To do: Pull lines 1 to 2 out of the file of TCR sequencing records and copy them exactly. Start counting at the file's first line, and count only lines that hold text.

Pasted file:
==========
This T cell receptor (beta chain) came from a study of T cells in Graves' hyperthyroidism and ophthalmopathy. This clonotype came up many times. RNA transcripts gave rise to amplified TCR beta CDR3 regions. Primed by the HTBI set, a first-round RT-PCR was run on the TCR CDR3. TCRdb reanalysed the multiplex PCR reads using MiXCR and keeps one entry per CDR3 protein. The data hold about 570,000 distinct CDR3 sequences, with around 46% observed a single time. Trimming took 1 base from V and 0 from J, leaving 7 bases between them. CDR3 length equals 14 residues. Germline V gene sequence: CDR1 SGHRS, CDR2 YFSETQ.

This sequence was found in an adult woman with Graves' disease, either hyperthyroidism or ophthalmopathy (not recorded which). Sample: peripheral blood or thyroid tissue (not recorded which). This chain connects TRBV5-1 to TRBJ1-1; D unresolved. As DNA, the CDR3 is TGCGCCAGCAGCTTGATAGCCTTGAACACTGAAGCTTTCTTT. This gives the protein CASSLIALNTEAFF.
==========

This T cell receptor (beta chain) came from a study of T cells in Graves' hyperthyroidism and ophthalmopathy. This clonotype came up many times. RNA transcripts gave rise to amplified TCR beta CDR3 regions. Primed by the HTBI set, a first-round RT-PCR was run on the TCR CDR3. TCRdb reanalysed the multiplex PCR reads using MiXCR and keeps one entry per CDR3 protein. The data hold about 570,000 distinct CDR3 sequences, with around 46% observed a single time. Trimming took 1 base from V and 0 from J, leaving 7 bases between them. CDR3 length equals 14 residues. Germline V gene sequence: CDR1 SGHRS, CDR2 YFSETQ.

This sequence was found in an adult woman with Graves' disease, either hyperthyroidism or ophthalmopathy (not recorded which). Sample: peripheral blood or thyroid tissue (not recorded which). This chain connects TRBV5-1 to TRBJ1-1; D unresolved. As DNA, the CDR3 is TGCGCCAGCAGCTTGATAGCCTTGAACACTGAAGCTTTCTTT. This gives the protein CASSLIALNTEAFF.